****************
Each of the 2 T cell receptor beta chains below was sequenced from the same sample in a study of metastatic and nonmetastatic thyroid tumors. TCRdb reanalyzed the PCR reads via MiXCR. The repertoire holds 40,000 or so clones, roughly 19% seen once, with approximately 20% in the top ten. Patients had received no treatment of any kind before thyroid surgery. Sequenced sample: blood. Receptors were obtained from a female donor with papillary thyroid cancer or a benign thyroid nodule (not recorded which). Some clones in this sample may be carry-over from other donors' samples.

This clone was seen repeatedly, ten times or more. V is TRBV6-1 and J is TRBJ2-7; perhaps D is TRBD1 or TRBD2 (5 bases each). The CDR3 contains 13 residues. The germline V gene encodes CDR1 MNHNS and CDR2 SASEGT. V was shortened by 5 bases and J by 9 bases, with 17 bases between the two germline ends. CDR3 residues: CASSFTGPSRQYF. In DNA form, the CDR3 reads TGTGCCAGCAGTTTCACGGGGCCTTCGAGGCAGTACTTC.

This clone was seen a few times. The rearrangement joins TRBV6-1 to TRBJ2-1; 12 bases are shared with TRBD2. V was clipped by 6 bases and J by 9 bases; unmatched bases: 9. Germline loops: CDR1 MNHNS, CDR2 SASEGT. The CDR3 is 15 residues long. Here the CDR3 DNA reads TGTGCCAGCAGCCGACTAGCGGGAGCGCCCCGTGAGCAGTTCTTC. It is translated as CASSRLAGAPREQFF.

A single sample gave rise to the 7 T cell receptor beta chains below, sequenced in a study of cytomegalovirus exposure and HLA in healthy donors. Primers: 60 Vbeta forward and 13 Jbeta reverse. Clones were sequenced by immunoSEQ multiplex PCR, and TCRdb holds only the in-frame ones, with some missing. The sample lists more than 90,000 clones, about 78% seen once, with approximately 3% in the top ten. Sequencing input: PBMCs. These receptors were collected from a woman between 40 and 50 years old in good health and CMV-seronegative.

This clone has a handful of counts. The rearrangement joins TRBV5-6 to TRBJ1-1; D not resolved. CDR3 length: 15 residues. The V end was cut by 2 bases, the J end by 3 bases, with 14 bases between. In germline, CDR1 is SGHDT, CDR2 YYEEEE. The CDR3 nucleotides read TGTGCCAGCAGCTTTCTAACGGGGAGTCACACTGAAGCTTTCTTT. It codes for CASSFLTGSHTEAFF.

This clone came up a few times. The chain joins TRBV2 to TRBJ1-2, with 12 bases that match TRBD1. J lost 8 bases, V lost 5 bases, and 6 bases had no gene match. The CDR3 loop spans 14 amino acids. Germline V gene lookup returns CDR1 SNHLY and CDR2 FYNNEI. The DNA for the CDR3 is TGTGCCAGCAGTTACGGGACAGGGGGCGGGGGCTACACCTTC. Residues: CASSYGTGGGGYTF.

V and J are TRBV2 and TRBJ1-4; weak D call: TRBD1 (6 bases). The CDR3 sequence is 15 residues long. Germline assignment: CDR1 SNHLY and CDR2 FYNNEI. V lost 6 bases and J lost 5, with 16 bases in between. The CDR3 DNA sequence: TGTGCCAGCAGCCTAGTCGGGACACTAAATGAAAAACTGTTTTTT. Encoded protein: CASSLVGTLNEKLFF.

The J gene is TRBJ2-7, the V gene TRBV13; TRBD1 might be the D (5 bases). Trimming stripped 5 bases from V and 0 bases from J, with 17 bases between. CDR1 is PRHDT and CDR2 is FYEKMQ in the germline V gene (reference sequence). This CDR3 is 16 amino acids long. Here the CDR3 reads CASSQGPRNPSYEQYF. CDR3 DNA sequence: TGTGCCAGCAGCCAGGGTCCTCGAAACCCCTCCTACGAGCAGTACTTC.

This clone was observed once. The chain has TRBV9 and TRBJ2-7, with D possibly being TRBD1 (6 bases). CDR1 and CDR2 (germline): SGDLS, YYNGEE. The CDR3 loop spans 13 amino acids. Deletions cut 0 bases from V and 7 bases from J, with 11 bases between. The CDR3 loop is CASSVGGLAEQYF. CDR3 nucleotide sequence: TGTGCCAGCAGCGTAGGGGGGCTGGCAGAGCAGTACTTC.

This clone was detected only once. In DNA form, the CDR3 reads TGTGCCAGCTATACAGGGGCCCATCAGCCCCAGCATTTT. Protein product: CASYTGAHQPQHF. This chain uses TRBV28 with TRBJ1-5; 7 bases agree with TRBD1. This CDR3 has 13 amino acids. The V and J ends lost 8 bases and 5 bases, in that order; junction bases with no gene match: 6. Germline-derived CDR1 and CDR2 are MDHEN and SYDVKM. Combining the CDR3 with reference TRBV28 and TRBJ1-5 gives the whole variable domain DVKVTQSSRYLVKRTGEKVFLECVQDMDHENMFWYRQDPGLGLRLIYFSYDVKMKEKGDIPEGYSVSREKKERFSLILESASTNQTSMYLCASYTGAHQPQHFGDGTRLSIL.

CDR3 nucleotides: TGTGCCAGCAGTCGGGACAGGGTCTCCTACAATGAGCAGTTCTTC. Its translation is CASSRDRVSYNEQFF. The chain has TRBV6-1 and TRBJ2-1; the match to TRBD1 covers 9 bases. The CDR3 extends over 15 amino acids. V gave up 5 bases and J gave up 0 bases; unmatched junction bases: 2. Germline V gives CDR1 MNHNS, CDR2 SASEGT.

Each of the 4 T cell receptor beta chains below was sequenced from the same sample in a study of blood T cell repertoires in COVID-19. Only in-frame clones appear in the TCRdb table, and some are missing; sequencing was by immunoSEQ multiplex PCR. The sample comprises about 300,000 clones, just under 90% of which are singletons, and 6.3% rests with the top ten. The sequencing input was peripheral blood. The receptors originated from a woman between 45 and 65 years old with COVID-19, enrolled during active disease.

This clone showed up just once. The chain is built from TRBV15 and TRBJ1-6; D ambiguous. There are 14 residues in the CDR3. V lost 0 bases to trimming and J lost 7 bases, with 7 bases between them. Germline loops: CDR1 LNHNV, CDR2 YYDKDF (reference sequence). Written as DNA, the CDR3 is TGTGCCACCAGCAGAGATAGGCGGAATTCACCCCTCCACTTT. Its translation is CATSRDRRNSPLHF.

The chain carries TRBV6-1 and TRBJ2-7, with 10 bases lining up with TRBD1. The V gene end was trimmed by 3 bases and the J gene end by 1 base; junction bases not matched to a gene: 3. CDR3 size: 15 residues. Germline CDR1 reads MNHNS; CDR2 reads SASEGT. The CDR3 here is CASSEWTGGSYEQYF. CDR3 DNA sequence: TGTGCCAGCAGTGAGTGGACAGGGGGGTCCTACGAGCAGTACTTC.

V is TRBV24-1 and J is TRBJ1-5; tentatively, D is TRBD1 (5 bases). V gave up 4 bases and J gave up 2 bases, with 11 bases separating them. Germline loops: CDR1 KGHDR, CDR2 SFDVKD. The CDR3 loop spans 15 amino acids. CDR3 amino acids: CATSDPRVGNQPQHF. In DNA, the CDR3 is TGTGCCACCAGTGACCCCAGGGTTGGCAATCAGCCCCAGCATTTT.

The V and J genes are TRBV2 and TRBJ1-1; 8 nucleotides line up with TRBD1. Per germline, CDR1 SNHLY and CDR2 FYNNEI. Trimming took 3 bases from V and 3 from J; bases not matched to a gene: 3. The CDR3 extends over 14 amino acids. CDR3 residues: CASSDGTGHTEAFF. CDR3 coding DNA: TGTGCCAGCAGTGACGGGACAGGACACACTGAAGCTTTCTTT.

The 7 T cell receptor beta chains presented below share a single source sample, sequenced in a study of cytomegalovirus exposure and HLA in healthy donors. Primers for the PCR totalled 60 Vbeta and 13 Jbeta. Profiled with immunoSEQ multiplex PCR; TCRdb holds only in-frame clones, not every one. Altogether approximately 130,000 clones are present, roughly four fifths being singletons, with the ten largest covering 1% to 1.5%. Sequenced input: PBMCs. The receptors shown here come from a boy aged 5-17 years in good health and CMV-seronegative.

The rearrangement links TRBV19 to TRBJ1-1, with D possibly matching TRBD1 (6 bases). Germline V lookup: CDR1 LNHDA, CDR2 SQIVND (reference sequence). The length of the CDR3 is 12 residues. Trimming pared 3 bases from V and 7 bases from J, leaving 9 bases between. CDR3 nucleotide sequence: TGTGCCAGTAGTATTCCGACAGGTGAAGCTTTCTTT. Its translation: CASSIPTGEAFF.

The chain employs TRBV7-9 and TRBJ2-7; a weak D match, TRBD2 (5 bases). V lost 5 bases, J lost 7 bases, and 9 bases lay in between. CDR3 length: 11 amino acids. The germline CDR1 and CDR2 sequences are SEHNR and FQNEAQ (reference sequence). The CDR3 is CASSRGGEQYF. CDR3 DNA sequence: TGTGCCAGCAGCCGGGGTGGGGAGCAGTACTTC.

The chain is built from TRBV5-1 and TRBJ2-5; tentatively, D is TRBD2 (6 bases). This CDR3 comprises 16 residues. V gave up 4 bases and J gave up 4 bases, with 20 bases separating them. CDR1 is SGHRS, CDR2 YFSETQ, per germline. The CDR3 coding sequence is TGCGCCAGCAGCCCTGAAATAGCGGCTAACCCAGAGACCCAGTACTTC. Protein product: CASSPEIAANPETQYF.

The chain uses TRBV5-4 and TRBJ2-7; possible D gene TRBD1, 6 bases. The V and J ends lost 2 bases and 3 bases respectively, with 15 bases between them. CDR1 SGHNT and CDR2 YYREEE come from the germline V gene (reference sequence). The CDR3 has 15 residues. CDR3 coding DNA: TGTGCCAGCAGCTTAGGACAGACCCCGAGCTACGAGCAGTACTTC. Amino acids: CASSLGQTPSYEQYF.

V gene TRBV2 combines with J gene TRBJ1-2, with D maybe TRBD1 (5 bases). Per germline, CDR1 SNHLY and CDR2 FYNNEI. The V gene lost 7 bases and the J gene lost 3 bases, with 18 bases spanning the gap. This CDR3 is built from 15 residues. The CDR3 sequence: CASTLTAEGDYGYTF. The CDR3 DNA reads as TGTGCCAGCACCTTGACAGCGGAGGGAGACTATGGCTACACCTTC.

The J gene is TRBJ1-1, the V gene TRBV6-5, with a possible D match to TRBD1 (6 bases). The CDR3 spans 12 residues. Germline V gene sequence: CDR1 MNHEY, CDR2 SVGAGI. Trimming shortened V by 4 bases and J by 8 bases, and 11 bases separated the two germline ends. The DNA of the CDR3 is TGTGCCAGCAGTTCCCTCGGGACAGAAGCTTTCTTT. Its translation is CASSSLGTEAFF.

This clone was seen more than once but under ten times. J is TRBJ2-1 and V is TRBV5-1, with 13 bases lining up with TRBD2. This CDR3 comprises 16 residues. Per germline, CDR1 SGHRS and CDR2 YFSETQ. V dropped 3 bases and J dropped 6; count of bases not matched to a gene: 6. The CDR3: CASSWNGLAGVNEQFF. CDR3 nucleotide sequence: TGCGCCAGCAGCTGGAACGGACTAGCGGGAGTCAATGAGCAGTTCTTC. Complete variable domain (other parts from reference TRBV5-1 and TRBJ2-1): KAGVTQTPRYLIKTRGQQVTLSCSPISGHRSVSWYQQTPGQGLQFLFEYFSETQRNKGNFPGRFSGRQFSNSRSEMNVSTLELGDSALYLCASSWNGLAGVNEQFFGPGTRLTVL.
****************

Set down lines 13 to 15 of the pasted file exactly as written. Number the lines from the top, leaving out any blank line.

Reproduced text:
This clone showed up just once. The chain is built from TRBV15 and TRBJ1-6; D ambiguous. There are 14 residues in the CDR3. V lost 0 bases to trimming and J lost 7 bases, with 7 bases between them. Germline loops: CDR1 LNHNV, CDR2 YYDKDF (reference sequence). Written as DNA, the CDR3 is TGTGCCACCAGCAGAGATAGGCGGAATTCACCCCTCCACTTT. Its translation is CATSRDRRNSPLHF.

The chain carries TRBV6-1 and TRBJ2-7, with 10 bases lining up with TRBD1. The V gene end was trimmed by 3 bases and the J gene end by 1 base; junction bases not matched to a gene: 3. CDR3 size: 15 residues. Germline CDR1 reads MNHNS; CDR2 reads SASEGT. The CDR3 here is CASSEWTGGSYEQYF. CDR3 DNA sequence: TGTGCCAGCAGTGAGTGGACAGGGGGGTCCTACGAGCAGTACTTC.

V is TRBV24-1 and J is TRBJ1-5; tentatively, D is TRBD1 (5 bases). V gave up 4 bases and J gave up 2 bases, with 11 bases separating them. Germline loops: CDR1 KGHDR, CDR2 SFDVKD. The CDR3 loop spans 15 amino acids. CDR3 amino acids: CATSDPRVGNQPQHF. In DNA, the CDR3 is TGTGCCACCAGTGACCCCAGGGTTGGCAATCAGCCCCAGCATTTT.